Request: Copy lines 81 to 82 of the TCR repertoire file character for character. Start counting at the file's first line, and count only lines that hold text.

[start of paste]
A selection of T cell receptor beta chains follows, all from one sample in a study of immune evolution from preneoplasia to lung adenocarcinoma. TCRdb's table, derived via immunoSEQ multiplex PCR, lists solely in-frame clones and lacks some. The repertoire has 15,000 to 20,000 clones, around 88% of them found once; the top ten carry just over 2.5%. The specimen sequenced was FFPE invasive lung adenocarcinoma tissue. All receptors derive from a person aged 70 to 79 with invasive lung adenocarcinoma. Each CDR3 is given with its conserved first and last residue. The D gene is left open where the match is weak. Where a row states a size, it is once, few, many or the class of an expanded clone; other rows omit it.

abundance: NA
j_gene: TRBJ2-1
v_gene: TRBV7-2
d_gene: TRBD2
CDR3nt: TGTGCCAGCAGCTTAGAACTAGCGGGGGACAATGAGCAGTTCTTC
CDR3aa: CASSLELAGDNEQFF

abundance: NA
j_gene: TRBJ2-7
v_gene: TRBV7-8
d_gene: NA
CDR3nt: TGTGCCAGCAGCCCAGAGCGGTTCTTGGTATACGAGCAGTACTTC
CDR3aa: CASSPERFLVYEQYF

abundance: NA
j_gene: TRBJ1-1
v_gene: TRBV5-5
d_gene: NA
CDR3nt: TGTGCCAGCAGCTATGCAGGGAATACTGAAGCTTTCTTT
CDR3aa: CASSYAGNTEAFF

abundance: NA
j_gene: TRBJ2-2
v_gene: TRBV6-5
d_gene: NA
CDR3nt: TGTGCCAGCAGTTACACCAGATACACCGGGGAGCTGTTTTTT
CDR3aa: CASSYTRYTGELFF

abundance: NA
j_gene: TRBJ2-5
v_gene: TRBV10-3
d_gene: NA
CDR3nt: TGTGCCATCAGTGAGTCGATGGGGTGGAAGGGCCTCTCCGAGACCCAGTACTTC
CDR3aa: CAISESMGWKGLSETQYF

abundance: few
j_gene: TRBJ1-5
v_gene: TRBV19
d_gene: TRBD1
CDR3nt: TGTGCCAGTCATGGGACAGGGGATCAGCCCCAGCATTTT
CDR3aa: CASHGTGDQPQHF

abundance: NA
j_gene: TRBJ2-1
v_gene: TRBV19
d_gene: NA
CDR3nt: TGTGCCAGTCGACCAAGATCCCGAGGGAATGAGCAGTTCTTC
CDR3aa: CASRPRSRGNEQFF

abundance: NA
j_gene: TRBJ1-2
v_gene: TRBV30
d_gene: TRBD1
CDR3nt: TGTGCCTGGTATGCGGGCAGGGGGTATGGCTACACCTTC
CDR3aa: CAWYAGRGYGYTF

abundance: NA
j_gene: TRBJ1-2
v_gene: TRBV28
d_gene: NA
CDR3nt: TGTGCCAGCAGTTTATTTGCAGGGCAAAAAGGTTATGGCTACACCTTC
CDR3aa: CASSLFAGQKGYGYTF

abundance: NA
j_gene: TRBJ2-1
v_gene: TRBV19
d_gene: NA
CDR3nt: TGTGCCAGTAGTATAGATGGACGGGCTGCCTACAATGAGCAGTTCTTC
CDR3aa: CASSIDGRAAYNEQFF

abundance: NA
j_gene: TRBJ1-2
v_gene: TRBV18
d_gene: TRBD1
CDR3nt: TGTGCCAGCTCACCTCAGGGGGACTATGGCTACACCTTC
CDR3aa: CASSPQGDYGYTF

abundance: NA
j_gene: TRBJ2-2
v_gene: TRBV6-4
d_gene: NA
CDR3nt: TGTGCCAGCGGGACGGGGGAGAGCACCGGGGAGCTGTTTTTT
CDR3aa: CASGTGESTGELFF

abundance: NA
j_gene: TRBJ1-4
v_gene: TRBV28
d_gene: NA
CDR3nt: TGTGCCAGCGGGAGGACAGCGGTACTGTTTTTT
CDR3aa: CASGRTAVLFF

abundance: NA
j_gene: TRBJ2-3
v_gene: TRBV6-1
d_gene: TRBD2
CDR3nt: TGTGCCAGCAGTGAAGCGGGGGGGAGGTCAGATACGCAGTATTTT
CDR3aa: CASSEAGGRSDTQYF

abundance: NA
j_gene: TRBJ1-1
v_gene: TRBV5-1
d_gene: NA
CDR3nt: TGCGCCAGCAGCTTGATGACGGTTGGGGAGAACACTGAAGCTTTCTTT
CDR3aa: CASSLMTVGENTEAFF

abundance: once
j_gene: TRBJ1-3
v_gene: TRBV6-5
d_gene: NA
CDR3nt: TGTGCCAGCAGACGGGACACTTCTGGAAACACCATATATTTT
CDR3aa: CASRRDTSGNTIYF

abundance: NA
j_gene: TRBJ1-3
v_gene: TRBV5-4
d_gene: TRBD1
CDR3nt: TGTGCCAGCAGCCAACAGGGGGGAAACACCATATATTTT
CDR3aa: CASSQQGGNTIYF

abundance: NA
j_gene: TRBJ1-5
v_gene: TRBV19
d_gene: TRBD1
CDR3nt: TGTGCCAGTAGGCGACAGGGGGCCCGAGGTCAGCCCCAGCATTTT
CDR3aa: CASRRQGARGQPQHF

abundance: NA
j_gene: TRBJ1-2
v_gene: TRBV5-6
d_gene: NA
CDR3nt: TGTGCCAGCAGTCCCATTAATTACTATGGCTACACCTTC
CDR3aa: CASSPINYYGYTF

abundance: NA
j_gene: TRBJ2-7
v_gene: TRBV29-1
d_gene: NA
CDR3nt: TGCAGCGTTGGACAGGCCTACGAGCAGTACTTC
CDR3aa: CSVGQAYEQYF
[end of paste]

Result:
j_gene: TRBJ2-3
v_gene: TRBV6-1